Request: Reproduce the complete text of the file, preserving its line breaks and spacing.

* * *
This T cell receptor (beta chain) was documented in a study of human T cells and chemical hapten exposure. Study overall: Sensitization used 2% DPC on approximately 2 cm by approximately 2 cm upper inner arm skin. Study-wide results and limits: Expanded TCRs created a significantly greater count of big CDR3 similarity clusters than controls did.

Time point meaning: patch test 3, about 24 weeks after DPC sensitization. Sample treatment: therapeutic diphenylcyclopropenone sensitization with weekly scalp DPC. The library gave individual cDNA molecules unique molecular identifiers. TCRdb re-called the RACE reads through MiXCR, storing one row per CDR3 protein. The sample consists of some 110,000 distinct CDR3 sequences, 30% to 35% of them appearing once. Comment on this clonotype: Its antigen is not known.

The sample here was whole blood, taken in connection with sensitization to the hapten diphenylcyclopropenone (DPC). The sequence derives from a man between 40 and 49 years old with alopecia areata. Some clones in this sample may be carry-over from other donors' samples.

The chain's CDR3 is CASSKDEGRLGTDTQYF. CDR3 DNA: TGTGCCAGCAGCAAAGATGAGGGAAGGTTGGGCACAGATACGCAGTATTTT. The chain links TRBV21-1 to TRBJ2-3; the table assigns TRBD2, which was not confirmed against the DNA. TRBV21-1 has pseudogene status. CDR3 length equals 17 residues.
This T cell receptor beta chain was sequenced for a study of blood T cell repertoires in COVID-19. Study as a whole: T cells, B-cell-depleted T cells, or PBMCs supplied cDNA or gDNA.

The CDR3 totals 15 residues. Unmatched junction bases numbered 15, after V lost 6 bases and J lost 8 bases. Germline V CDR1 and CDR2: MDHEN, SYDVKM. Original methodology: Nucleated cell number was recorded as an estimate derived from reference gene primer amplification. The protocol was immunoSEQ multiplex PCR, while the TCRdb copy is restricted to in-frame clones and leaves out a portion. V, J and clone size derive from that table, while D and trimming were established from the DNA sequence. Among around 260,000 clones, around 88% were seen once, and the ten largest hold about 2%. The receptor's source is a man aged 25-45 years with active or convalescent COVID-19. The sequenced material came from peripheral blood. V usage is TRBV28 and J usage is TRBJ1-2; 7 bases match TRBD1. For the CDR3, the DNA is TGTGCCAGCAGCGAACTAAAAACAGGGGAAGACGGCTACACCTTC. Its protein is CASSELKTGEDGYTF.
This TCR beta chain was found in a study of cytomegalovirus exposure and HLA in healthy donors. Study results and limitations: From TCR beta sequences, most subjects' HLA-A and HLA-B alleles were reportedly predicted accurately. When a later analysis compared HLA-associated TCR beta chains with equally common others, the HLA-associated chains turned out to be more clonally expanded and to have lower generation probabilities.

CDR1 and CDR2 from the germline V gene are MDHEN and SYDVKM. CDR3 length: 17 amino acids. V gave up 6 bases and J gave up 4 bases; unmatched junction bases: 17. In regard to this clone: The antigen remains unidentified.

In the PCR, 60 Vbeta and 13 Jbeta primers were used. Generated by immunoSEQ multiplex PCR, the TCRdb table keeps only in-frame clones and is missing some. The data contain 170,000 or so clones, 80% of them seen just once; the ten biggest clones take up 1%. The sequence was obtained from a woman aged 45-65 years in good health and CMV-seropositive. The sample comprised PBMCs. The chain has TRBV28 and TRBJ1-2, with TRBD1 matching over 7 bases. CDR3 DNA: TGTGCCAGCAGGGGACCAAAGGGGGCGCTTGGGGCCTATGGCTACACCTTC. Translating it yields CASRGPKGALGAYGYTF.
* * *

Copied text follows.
This T cell receptor (beta chain) was documented in a study of human T cells and chemical hapten exposure. Study overall: Sensitization used 2% DPC on approximately 2 cm by approximately 2 cm upper inner arm skin. Study-wide results and limits: Expanded TCRs created a significantly greater count of big CDR3 similarity clusters than controls did.

Time point meaning: patch test 3, about 24 weeks after DPC sensitization. Sample treatment: therapeutic diphenylcyclopropenone sensitization with weekly scalp DPC. The library gave individual cDNA molecules unique molecular identifiers. TCRdb re-called the RACE reads through MiXCR, storing one row per CDR3 protein. The sample consists of some 110,000 distinct CDR3 sequences, 30% to 35% of them appearing once. Comment on this clonotype: Its antigen is not known.

The sample here was whole blood, taken in connection with sensitization to the hapten diphenylcyclopropenone (DPC). The sequence derives from a man between 40 and 49 years old with alopecia areata. Some clones in this sample may be carry-over from other donors' samples.

The chain's CDR3 is CASSKDEGRLGTDTQYF. CDR3 DNA: TGTGCCAGCAGCAAAGATGAGGGAAGGTTGGGCACAGATACGCAGTATTTT. The chain links TRBV21-1 to TRBJ2-3; the table assigns TRBD2, which was not confirmed against the DNA. TRBV21-1 has pseudogene status. CDR3 length equals 17 residues.
This T cell receptor beta chain was sequenced for a study of blood T cell repertoires in COVID-19. Study as a whole: T cells, B-cell-depleted T cells, or PBMCs supplied cDNA or gDNA.

The CDR3 totals 15 residues. Unmatched junction bases numbered 15, after V lost 6 bases and J lost 8 bases. Germline V CDR1 and CDR2: MDHEN, SYDVKM. Original methodology: Nucleated cell number was recorded as an estimate derived from reference gene primer amplification. The protocol was immunoSEQ multiplex PCR, while the TCRdb copy is restricted to in-frame clones and leaves out a portion. V, J and clone size derive from that table, while D and trimming were established from the DNA sequence. Among around 260,000 clones, around 88% were seen once, and the ten largest hold about 2%. The receptor's source is a man aged 25-45 years with active or convalescent COVID-19. The sequenced material came from peripheral blood. V usage is TRBV28 and J usage is TRBJ1-2; 7 bases match TRBD1. For the CDR3, the DNA is TGTGCCAGCAGCGAACTAAAAACAGGGGAAGACGGCTACACCTTC. Its protein is CASSELKTGEDGYTF.
This TCR beta chain was found in a study of cytomegalovirus exposure and HLA in healthy donors. Study results and limitations: From TCR beta sequences, most subjects' HLA-A and HLA-B alleles were reportedly predicted accurately. When a later analysis compared HLA-associated TCR beta chains with equally common others, the HLA-associated chains turned out to be more clonally expanded and to have lower generation probabilities.

CDR1 and CDR2 from the germline V gene are MDHEN and SYDVKM. CDR3 length: 17 amino acids. V gave up 6 bases and J gave up 4 bases; unmatched junction bases: 17. In regard to this clone: The antigen remains unidentified.

In the PCR, 60 Vbeta and 13 Jbeta primers were used. Generated by immunoSEQ multiplex PCR, the TCRdb table keeps only in-frame clones and is missing some. The data contain 170,000 or so clones, 80% of them seen just once; the ten biggest clones take up 1%. The sequence was obtained from a woman aged 45-65 years in good health and CMV-seropositive. The sample comprised PBMCs. The chain has TRBV28 and TRBJ1-2, with TRBD1 matching over 7 bases. CDR3 DNA: TGTGCCAGCAGGGGACCAAAGGGGGCGCTTGGGGCCTATGGCTACACCTTC. Translating it yields CASRGPKGALGAYGYTF.